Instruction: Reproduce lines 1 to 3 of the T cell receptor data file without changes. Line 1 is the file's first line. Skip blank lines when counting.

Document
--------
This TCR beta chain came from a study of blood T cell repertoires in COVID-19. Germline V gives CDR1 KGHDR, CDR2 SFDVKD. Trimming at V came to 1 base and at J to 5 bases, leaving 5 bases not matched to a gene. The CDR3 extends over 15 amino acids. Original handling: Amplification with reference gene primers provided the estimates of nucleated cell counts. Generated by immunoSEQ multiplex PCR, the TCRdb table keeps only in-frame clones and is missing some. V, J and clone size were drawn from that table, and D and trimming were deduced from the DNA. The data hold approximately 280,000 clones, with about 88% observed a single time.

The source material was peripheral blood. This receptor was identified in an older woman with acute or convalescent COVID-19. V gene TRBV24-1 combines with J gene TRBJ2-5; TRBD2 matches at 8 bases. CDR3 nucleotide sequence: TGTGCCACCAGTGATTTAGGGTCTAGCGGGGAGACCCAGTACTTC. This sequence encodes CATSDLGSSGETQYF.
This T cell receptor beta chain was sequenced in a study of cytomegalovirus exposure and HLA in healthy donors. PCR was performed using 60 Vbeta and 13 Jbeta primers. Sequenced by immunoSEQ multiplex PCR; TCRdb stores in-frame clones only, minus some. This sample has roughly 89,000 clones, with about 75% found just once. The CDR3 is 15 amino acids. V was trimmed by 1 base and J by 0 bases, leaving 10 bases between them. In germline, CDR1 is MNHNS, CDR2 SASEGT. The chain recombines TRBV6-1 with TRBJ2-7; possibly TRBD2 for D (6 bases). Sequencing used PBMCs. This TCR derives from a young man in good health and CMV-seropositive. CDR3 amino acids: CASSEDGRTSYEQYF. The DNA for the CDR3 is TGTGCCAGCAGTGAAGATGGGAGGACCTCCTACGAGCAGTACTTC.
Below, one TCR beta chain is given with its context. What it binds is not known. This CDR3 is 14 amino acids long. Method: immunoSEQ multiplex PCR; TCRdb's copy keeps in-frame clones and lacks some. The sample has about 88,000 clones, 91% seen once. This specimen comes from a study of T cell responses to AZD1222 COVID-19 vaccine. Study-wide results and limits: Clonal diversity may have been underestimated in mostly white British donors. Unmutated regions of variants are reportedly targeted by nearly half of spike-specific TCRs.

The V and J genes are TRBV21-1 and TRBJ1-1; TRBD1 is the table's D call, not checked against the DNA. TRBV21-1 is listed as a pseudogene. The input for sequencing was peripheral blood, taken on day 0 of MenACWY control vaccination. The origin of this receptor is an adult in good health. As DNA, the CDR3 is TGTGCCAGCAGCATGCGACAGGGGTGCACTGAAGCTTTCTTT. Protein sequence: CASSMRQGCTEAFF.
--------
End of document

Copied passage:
This TCR beta chain came from a study of blood T cell repertoires in COVID-19. Germline V gives CDR1 KGHDR, CDR2 SFDVKD. Trimming at V came to 1 base and at J to 5 bases, leaving 5 bases not matched to a gene. The CDR3 extends over 15 amino acids. Original handling: Amplification with reference gene primers provided the estimates of nucleated cell counts. Generated by immunoSEQ multiplex PCR, the TCRdb table keeps only in-frame clones and is missing some. V, J and clone size were drawn from that table, and D and trimming were deduced from the DNA. The data hold approximately 280,000 clones, with about 88% observed a single time.

The source material was peripheral blood. This receptor was identified in an older woman with acute or convalescent COVID-19. V gene TRBV24-1 combines with J gene TRBJ2-5; TRBD2 matches at 8 bases. CDR3 nucleotide sequence: TGTGCCACCAGTGATTTAGGGTCTAGCGGGGAGACCCAGTACTTC. This sequence encodes CATSDLGSSGETQYF.
This T cell receptor beta chain was sequenced in a study of cytomegalovirus exposure and HLA in healthy donors. PCR was performed using 60 Vbeta and 13 Jbeta primers. Sequenced by immunoSEQ multiplex PCR; TCRdb stores in-frame clones only, minus some. This sample has roughly 89,000 clones, with about 75% found just once. The CDR3 is 15 amino acids. V was trimmed by 1 base and J by 0 bases, leaving 10 bases between them. In germline, CDR1 is MNHNS, CDR2 SASEGT. The chain recombines TRBV6-1 with TRBJ2-7; possibly TRBD2 for D (6 bases). Sequencing used PBMCs. This TCR derives from a young man in good health and CMV-seropositive. CDR3 amino acids: CASSEDGRTSYEQYF. The DNA for the CDR3 is TGTGCCAGCAGTGAAGATGGGAGGACCTCCTACGAGCAGTACTTC.